Hypoxic (dead zones)
Hypoxia in aquatic systems refers to low dissolved oxygen levels in water, where levels fall below 2mg/L. In such evnvironments most aquatic life will leave the area, become stressed or die. This problem is quite severe in northern Gulf of Mexico where the Mississippi river drains into the ocean. The available scientific evidencepoints to eutrophication and nutrient overloading as the main culprits creating these dead zones.
(CC Image (right) of global aquatic dead zones by Robert Simmon & Jesse Allen (NASA Earth Observatory) [Public domain], via Wikimedia Commons) (Click to enlarge)
Eutrophication occurs when organic matter increases in the aquatic system, usually in the form of phytoplankton algae. When the algae dies and sinks the ocean floor, it starts to decay, when this happens in excess the decay process depletes the available dissolved oxygen levels beyond what most aquatic creatures can handle. This depletion creates stratified water layers where deeper waters fail to mix with water above due to water density.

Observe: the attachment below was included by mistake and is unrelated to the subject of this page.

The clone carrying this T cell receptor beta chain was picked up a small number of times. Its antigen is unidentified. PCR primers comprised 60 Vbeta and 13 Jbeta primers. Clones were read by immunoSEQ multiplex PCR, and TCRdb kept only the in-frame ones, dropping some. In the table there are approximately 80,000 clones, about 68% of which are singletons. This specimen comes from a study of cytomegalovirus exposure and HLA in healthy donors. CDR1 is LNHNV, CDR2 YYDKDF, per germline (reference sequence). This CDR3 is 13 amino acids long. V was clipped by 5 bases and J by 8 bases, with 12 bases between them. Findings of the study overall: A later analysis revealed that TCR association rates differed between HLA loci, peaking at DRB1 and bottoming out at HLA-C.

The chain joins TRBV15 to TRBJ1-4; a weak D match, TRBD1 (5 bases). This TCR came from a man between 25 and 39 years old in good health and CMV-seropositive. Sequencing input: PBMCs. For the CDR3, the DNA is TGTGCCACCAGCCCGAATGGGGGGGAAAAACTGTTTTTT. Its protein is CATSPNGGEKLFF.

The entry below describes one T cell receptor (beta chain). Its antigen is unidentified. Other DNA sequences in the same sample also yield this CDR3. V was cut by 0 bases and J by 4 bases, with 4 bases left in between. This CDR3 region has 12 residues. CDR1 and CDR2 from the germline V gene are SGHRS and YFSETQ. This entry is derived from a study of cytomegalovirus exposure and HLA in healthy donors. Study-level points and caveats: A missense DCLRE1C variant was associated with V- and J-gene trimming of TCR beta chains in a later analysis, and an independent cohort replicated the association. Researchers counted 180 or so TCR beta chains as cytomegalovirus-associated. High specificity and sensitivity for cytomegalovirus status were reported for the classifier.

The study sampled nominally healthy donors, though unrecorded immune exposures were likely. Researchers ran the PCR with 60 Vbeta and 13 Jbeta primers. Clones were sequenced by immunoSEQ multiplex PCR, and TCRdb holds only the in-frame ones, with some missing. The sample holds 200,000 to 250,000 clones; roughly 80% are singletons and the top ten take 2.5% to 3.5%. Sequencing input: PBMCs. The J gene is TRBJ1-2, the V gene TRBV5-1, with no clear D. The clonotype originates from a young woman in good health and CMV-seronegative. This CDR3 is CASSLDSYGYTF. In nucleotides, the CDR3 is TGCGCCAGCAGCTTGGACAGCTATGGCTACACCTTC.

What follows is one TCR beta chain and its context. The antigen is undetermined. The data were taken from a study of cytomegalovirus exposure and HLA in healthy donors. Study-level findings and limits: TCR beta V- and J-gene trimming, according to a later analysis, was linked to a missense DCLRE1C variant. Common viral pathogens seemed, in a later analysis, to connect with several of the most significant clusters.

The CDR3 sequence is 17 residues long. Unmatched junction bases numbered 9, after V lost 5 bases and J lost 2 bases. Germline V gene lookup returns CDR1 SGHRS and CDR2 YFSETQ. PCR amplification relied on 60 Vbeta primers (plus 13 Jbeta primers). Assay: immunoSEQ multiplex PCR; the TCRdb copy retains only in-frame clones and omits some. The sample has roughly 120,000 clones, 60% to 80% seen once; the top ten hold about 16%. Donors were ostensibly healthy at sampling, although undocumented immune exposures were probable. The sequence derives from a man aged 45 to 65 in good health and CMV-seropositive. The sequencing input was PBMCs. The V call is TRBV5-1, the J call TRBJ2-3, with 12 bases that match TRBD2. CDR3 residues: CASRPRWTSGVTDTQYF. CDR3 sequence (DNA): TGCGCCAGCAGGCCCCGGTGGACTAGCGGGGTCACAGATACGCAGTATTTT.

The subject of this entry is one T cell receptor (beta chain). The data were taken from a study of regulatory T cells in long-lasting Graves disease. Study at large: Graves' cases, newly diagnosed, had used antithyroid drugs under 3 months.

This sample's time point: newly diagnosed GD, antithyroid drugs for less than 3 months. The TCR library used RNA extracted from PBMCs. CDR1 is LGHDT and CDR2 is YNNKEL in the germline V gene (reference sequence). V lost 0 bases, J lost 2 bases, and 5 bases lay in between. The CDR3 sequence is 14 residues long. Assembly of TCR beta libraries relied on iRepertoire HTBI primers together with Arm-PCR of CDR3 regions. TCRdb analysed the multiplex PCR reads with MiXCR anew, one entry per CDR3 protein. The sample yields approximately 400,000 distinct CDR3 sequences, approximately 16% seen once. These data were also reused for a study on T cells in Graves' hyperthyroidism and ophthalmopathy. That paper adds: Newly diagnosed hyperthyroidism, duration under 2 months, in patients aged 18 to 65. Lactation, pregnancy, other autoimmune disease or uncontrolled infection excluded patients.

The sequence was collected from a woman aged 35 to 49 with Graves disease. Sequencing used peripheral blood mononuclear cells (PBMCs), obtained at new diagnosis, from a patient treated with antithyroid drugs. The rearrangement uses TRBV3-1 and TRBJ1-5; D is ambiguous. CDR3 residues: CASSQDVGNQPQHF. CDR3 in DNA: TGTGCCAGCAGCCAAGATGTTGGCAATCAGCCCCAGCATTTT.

Excess nitrogen and phosphorous fertilizing has been implicated in this increase. With the Mississippi river cutting through one of the most agricultural regions on the planet with heavy uses of chemical nitrogen runoff occurring, it is no surprise that much of the excess nitrogen is getting into the ocean. The question for those aquatic species and the people that depend on the productivity of the ocean is, what can be done?
(CC Image courtesy of eutrophication&hypoxia, credit: Hans W. Paerl via Flickr)